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Sanders-Van Wijk S.,Maastricht University | Muzzarelli S.,University of Basel | Muzzarelli S.,Cardiocentro Ticino | Neuhaus M.,Kantonsspital Baden | And 8 more authors.
European Journal of Heart Failure | Year: 2013

Aims: NT-proBNP-guided therapy results in intensification of medical heart failure (HF) therapy and is suggested to improve outcome. However, it is feared that an intensified, NT-proBNP-guided therapy carries a risk of adverse effects. Therefore, the safety and tolerability of NT-proBNP-guided therapy in the Trial of Intensified vs standard Medical therapy in Elderly patients with Congestive Heart Failure (TIME-CHF) was assessed. Methods and results: A total of 495 chronic HF patients, aged ≥60, with an LVEF ≤45%, NYHA class ≥II, randomized to NT-proBNP-guided or symptom-guided therapy and ≥1 month follow-up were included in the present safety analysis. All adverse events (AEs) were recorded during the 18-month trial period. A total of 5212 AEs were noted, 433 of them serious. NT-proBNP-guided therapy led to a higher up-titration of HF medication and was well tolerated, with a dropout rate (12% vs. 11%, P = 1.0) and AE profile [number of AEs/patient-year 4.7 (2.8-9.4) vs. 5.4 (2.7-11.4), P = 0.69; number of severe AEs/patient-year 0.7 (0-2.7) vs. 1.3 (0-3.9), P = 0.21] similar to that of symptom-guided therapy, although most subjects in both treatment groups (96% vs. 95%, P = 0.55) experienced at least one AE. Age and number of co-morbidities were associated with AEs and interacted with the safety profile of NT-proBNP-guided therapy: positive effects were more frequent in younger and less co-morbid patients whereas potential negative effects - although small and related to non-severe AEs only - were only seen in the older and more co-morbid patients. Conclusion: sNT-proBNP-guided therapy is safe in elderly and highly co-morbid HF patients. © The Author 2013. Source

Bacharova L.,International Laser Center | Mateasik A.,International Laser Center | Krause R.,University of Lugano | Prinzen F.W.,Maastricht University | And 2 more authors.
Journal of Electrocardiology | Year: 2011

Background: The electrocardiographic (ECG) diagnosis of left ventricular hypertrophy (LVH) is based on the assumption that QRS voltage increases with left ventricular mass. However, most of patients with echocardiographically detected LVH do not have increased QRS voltage. Reduced intercellular coupling has been observed in LVH patients and animal models. The purpose of this study was to show that this uncoupling can explain relatively low QRS voltage in LVH patients. Methods: Electrocardiograms and vectorcardiograms (VCG) were simulated with a realistic large-scale computer model of the human heart and torso that reliably represented the effects of reduced coupling on both propagation and ECG voltage. Results: Uncoupling reduced QRS voltage in all leads except aVL, reflecting a decrease in vector amplitude as well as a leftward axis deviation that suggested left anterior fascicular block. Conclusions: Low QRS voltage does not necessarily contradict a diagnosis of LVH but may be an indication for electrical uncoupling. The diagnostic value of this "relative voltage deficit" needs to be demonstrated in clinical studies. © 2011 Elsevier Inc. Source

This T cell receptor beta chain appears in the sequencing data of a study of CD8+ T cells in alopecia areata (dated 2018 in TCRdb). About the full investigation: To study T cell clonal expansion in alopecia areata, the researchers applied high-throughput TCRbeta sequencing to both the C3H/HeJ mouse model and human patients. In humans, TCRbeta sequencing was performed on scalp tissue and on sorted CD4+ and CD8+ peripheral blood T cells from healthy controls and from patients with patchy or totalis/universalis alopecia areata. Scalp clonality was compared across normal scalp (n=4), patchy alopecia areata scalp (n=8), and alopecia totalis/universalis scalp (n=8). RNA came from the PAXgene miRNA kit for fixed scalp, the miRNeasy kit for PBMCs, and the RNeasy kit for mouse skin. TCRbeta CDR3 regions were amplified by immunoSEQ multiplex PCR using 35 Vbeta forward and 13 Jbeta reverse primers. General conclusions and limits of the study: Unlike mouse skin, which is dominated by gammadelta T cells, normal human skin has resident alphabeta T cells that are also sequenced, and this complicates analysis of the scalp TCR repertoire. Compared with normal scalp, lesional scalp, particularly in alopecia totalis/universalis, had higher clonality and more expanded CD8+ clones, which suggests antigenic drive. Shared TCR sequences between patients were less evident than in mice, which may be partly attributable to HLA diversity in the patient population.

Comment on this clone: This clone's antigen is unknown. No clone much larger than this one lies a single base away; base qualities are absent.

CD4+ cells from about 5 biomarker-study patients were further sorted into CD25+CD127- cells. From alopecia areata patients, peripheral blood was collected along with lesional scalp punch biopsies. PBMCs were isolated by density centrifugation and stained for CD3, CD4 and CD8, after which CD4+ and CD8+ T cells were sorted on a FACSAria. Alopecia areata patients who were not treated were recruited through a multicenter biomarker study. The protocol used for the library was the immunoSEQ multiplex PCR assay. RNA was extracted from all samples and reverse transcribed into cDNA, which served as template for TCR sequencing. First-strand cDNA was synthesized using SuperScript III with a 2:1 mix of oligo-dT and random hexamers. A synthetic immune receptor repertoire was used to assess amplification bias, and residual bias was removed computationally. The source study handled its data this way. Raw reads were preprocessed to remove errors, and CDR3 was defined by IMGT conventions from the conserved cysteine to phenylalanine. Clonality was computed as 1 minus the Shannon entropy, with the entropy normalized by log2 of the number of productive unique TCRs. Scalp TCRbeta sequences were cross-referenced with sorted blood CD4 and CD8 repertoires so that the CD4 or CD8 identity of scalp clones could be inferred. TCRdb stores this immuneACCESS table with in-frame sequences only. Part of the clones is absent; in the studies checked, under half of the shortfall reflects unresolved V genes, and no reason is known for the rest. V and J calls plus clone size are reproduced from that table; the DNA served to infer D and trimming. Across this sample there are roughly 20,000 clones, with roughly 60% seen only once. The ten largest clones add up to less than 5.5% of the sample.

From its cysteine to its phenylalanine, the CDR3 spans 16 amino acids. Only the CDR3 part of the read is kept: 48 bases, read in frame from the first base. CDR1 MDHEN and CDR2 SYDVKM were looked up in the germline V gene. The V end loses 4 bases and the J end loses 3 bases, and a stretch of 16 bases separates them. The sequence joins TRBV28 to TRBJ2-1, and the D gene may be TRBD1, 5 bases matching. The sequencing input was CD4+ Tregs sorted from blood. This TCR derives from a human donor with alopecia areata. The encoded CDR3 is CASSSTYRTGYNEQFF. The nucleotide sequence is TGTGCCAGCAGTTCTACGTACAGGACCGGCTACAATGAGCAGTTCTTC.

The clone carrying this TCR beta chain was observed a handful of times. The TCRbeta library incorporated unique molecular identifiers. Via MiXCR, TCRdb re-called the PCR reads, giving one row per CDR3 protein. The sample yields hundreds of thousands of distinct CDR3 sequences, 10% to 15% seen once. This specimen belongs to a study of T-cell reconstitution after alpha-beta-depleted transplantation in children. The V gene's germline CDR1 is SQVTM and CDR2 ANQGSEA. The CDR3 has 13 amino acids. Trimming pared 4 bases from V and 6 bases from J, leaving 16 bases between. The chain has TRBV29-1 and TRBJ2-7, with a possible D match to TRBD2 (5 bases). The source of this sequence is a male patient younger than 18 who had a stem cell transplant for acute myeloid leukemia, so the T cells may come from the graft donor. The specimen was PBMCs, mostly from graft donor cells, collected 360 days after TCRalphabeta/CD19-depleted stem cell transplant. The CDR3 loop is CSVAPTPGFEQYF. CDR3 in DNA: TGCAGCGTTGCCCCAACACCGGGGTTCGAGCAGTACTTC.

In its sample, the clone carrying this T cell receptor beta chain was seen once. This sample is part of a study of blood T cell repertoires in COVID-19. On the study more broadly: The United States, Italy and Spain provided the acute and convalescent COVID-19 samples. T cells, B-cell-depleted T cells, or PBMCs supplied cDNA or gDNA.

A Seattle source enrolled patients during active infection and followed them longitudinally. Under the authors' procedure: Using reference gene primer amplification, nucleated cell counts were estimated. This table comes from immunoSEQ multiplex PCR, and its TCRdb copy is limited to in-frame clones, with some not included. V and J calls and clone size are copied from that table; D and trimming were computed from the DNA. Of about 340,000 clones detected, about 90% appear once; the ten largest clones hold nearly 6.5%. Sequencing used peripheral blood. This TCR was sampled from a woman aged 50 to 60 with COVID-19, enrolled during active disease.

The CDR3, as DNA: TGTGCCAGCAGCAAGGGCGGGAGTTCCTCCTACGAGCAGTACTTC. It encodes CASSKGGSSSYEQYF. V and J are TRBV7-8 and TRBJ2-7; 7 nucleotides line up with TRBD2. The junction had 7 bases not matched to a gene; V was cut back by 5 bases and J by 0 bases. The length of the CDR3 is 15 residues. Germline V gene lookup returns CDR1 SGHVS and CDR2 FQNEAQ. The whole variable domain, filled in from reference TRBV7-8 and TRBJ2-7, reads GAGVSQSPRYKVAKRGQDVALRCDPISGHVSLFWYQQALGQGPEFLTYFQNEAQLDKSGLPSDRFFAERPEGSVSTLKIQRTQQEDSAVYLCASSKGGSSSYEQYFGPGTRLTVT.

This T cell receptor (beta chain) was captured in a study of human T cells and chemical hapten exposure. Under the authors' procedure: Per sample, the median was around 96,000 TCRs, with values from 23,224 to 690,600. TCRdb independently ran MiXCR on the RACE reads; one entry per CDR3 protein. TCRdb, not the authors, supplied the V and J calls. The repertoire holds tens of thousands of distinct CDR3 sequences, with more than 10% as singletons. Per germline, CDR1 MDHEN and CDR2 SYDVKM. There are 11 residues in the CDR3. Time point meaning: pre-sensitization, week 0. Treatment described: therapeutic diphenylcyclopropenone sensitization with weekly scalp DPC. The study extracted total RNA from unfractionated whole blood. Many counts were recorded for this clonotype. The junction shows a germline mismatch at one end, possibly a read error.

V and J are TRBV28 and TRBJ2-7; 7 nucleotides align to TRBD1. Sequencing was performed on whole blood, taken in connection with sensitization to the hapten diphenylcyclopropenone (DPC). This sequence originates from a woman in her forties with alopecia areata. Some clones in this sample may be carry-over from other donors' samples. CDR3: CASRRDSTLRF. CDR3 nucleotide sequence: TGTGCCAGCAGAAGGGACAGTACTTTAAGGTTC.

Kappenberger L.,Cardiocentro Ticino
European Heart Journal | Year: 2013

Atrial fibrillation (AF) is the most common arrhythmia and among the leading causes of stroke and heart failure in Western populations. Despite the increasing size of clinical trials assessing the efficacy and safety of AF therapies, achieved outcomes have not always matched expectations. Considering that AF is a symptom of many possible underlying diseases, clinical research for this arrhythmia should take into account their respective pathophysiology. Accordingly, the definition of the study populations to be included should rely on the established as well as on the new classifications of AF and take advantage from a differentiated look at the AF-electrocardiogram and from increasingly large spectrum of biomarkers. Such an integrated approach could bring researchers and treating physicians one step closer to the ultimate vision of personalized therapy, which, in this case, means an AF therapy based on refined diagnostic elements in accordance with scientific evidence gathered from clinical trials. By applying clear-cut patient inclusion criteria, future studies will be of smaller size and thus of lower cost. In addition, the findings from such studies will be of greater predictive value at the individual patient level, allowing for pinpointed therapeutic decisions in daily practice. © The Author 2013. Source